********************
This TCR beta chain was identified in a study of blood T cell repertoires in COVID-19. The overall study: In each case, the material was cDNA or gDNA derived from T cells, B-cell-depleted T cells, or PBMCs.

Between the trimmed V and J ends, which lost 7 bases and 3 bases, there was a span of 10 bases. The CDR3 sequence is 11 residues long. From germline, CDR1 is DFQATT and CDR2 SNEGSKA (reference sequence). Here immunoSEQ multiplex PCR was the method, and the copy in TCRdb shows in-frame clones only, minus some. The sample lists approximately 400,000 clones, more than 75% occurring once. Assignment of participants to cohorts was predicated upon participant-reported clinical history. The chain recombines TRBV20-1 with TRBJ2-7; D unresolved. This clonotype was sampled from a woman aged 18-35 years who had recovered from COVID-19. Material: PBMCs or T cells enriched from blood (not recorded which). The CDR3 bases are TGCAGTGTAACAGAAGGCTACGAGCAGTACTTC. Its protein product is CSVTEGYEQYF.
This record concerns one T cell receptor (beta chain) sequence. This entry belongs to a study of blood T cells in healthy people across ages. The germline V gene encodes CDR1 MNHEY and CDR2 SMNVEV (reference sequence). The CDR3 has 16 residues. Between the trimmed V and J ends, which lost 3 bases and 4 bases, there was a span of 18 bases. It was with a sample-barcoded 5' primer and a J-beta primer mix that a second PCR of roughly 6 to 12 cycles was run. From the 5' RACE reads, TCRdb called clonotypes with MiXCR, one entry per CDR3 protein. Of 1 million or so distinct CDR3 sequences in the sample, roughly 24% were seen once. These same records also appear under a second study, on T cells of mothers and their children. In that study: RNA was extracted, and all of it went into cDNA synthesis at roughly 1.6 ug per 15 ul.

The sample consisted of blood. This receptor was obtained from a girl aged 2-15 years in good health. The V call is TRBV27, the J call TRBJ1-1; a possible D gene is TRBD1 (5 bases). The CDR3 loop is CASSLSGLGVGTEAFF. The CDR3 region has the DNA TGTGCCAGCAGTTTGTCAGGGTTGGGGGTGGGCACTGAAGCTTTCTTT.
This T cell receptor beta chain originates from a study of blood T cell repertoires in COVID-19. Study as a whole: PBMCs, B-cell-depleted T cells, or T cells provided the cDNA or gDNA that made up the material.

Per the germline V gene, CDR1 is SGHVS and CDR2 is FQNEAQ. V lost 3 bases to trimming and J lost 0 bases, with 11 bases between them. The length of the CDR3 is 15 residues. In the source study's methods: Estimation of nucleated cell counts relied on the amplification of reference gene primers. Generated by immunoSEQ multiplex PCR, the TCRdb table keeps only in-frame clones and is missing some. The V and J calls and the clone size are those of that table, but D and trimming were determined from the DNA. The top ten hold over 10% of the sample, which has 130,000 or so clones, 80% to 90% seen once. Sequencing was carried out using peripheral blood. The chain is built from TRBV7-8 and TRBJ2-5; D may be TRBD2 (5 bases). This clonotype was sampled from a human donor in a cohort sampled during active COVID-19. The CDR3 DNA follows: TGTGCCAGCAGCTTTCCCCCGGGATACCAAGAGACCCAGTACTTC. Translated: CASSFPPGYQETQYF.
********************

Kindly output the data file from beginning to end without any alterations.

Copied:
This TCR beta chain was identified in a study of blood T cell repertoires in COVID-19. The overall study: In each case, the material was cDNA or gDNA derived from T cells, B-cell-depleted T cells, or PBMCs.

Between the trimmed V and J ends, which lost 7 bases and 3 bases, there was a span of 10 bases. The CDR3 sequence is 11 residues long. From germline, CDR1 is DFQATT and CDR2 SNEGSKA (reference sequence). Here immunoSEQ multiplex PCR was the method, and the copy in TCRdb shows in-frame clones only, minus some. The sample lists approximately 400,000 clones, more than 75% occurring once. Assignment of participants to cohorts was predicated upon participant-reported clinical history. The chain recombines TRBV20-1 with TRBJ2-7; D unresolved. This clonotype was sampled from a woman aged 18-35 years who had recovered from COVID-19. Material: PBMCs or T cells enriched from blood (not recorded which). The CDR3 bases are TGCAGTGTAACAGAAGGCTACGAGCAGTACTTC. Its protein product is CSVTEGYEQYF.
This record concerns one T cell receptor (beta chain) sequence. This entry belongs to a study of blood T cells in healthy people across ages. The germline V gene encodes CDR1 MNHEY and CDR2 SMNVEV (reference sequence). The CDR3 has 16 residues. Between the trimmed V and J ends, which lost 3 bases and 4 bases, there was a span of 18 bases. It was with a sample-barcoded 5' primer and a J-beta primer mix that a second PCR of roughly 6 to 12 cycles was run. From the 5' RACE reads, TCRdb called clonotypes with MiXCR, one entry per CDR3 protein. Of 1 million or so distinct CDR3 sequences in the sample, roughly 24% were seen once. These same records also appear under a second study, on T cells of mothers and their children. In that study: RNA was extracted, and all of it went into cDNA synthesis at roughly 1.6 ug per 15 ul.

The sample consisted of blood. This receptor was obtained from a girl aged 2-15 years in good health. The V call is TRBV27, the J call TRBJ1-1; a possible D gene is TRBD1 (5 bases). The CDR3 loop is CASSLSGLGVGTEAFF. The CDR3 region has the DNA TGTGCCAGCAGTTTGTCAGGGTTGGGGGTGGGCACTGAAGCTTTCTTT.
This T cell receptor beta chain originates from a study of blood T cell repertoires in COVID-19. Study as a whole: PBMCs, B-cell-depleted T cells, or T cells provided the cDNA or gDNA that made up the material.

Per the germline V gene, CDR1 is SGHVS and CDR2 is FQNEAQ. V lost 3 bases to trimming and J lost 0 bases, with 11 bases between them. The length of the CDR3 is 15 residues. In the source study's methods: Estimation of nucleated cell counts relied on the amplification of reference gene primers. Generated by immunoSEQ multiplex PCR, the TCRdb table keeps only in-frame clones and is missing some. The V and J calls and the clone size are those of that table, but D and trimming were determined from the DNA. The top ten hold over 10% of the sample, which has 130,000 or so clones, 80% to 90% seen once. Sequencing was carried out using peripheral blood. The chain is built from TRBV7-8 and TRBJ2-5; D may be TRBD2 (5 bases). This clonotype was sampled from a human donor in a cohort sampled during active COVID-19. The CDR3 DNA follows: TGTGCCAGCAGCTTTCCCCCGGGATACCAAGAGACCCAGTACTTC. Translated: CASSFPPGYQETQYF.